Armed moped criminals are crawling across central London and targeting rich pedestrians who flaunt their £200,000 watches, warn police
- Scorpion Team in the Met are deployed to try and catch the watch thieves
- Aim to ram criminals before they strike again as they often do robbing sprees
- Comes as numbers of watches stolen on streets increased in last year
- The Met have urged people to be vigilant and aware of their surroundings
Police are warning wealthy people not to flaunt their £200,000 watches in public as their anti-moped muggers unit prepares to ram the criminals before they can strike again.
The Scorpion Team, a Metropolitan Police unit, are deployed in marked cars and BMW motorbikes, and catch criminals who use motorbikes, mopeds and electric bikes to commit robberies.
These perpetrators often carry weapons including knives, machetes and hammers.
Police officers who are part of the team, including PC Stu MacPherson and PC Vicky Blanks, spend weeks on courses learning how to pursue people, so that they can whizz through the busy London streets and catch them.
Officers use ‘tactical contact’ which means that they use their cars to ram the criminals off their vehicles.
The Scorpion Team often deal with false alarms. But yesterday morning, officers were able to intervene and arrest a gang who had followed a man in a taxi he was in and tried to take his watch.
Earlier, another attempt was made to steal a £16,000 Hublot watch by a separate criminal who was arrested and linked to a different incident in July where a £100,000 watch of the same make was taken.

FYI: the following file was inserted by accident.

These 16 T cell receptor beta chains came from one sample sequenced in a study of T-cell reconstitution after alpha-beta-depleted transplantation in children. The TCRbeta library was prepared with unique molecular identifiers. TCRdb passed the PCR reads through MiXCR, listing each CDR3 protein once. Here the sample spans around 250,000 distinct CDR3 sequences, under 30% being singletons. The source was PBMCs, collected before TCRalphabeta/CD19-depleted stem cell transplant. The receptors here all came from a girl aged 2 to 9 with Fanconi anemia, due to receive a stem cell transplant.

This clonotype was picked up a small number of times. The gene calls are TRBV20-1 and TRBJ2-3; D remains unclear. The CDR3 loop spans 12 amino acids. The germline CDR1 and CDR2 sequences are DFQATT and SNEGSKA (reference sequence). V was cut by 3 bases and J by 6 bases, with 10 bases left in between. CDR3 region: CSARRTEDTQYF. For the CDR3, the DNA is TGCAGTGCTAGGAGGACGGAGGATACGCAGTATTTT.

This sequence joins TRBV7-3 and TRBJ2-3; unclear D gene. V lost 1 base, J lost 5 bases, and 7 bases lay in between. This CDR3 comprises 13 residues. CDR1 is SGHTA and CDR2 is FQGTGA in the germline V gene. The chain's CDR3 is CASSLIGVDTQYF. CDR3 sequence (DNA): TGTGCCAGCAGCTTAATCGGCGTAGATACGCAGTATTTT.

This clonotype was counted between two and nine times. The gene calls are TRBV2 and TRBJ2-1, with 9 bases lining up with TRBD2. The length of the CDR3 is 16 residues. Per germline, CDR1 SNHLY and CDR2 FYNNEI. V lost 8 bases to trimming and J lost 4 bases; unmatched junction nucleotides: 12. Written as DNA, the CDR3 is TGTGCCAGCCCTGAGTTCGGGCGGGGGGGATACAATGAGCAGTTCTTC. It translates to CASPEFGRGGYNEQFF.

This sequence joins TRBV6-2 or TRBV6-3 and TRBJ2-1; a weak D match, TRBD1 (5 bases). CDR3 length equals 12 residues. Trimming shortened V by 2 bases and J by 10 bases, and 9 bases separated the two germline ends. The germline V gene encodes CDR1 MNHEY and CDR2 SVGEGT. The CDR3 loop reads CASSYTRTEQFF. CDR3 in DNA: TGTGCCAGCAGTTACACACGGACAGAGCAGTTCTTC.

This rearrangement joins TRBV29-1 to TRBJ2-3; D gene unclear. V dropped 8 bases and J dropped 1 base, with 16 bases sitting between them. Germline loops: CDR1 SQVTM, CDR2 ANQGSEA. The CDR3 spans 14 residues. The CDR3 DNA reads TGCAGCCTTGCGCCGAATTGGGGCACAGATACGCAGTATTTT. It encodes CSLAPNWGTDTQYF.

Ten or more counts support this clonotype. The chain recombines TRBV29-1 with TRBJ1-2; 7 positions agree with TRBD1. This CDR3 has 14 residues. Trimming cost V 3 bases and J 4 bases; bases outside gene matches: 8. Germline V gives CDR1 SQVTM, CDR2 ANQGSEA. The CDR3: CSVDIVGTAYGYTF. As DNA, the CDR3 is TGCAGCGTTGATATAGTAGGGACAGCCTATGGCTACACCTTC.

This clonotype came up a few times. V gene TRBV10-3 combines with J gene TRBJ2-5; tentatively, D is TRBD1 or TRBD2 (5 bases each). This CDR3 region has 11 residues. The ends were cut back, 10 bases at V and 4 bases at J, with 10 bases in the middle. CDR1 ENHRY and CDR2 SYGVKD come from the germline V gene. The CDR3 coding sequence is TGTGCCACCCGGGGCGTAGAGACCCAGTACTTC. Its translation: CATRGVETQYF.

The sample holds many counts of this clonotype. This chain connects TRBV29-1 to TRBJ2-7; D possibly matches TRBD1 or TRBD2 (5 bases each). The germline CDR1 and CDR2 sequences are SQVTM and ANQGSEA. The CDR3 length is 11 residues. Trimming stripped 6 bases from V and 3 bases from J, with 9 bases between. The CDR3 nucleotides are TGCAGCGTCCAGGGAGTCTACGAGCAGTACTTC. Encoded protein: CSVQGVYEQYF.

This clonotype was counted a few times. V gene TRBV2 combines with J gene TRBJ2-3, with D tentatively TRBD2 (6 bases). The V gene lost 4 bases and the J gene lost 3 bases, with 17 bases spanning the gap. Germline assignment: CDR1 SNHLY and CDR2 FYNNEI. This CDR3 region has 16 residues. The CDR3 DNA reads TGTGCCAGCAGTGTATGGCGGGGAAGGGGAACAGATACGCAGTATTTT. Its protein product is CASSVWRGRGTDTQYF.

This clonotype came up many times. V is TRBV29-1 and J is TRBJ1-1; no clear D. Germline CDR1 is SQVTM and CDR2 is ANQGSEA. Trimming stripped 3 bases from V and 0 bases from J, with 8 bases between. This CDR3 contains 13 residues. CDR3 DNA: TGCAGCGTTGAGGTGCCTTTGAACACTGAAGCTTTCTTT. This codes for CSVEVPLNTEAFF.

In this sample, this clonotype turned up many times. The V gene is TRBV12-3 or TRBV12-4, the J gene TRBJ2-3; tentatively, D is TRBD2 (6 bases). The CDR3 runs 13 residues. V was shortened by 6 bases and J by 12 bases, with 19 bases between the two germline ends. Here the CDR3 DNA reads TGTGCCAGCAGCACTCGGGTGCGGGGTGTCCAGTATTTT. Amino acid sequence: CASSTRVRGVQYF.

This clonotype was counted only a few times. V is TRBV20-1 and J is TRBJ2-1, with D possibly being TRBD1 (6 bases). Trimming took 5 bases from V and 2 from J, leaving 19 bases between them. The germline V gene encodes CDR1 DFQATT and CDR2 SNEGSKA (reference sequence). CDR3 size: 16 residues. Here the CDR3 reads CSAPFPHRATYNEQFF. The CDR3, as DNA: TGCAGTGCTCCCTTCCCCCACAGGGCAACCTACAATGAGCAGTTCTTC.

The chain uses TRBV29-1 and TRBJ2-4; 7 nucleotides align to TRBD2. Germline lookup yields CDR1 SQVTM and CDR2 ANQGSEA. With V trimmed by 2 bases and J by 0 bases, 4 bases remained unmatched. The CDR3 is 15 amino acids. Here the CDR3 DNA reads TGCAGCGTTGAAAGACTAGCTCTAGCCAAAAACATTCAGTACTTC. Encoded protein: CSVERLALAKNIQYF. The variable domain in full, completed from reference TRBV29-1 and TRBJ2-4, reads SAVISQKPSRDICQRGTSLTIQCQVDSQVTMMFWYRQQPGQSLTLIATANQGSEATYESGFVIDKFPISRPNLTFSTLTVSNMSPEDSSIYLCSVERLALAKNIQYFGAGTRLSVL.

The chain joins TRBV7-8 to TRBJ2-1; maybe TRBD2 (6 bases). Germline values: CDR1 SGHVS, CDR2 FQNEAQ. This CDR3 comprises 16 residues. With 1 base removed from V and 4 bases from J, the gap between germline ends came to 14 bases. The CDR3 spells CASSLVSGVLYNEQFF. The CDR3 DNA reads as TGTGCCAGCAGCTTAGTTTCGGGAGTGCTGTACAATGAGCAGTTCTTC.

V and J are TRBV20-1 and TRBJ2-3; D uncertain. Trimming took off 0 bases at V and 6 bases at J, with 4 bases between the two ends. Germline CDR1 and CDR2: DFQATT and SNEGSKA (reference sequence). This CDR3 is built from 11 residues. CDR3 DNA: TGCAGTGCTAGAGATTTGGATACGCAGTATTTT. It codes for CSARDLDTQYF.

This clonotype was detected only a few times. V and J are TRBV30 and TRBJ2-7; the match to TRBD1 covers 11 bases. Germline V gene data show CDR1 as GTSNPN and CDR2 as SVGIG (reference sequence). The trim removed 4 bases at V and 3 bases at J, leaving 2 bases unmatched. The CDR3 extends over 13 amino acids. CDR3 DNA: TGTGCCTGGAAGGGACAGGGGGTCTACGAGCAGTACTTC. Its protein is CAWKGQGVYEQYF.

The Scorpion Team, a Metropolitan Police unit, are deployed in marked cars and BMW motorbikes, and catch criminals who use motorbikes, mopeds and electric bikes to commit robberies. Pictured: Members of a gang who used mopeds to carry out more than 100 robberies in less than three weeks earlier this year
Speaking to The Times, PC MacPherson and PC Blanks were preparing for another chase after they were called about an armed robbery on the King’s Road.
But when they were told that the crime happened at 9am, hours ago, PC Macpherson explained: ‘We need people to report this stuff straight away, as soon as it happens. We’re around the corner, we could have deployed straight away and got them.’
For the officers, details of a possible offender and speed are crucial. PC Blanks said that it is also part of their job to decide whether to use ‘tactical contact’, often using it if there is an imminent threat or risk of harm to the public.
It’s not an easy job, with criminals often speeding down miniscule alleyways and busy London streets in a bid to slip out of the police’s view.
To make their lives easier, the Scorpion Team have motorbikes that can be snuck around more easily and give officers a higher chance of catching the criminals.
Even so, sometimes it can be really challenging to have any chance of getting the robbers.
One robber, who had been on a spree in Hammersmith, west London, continually defied capture by MacPherson and the team.
Officers use ‘tactical contact’ which means that they use their cars to ram the criminals off their vehicles. Pictured: The scene after PC Edwin Sutton crashed his police car into a moped during a chase in South London
This was because he would speed through a miniscule gap in a line of concrete flower beds at 40 miles per hour- these were less than half a metre apart.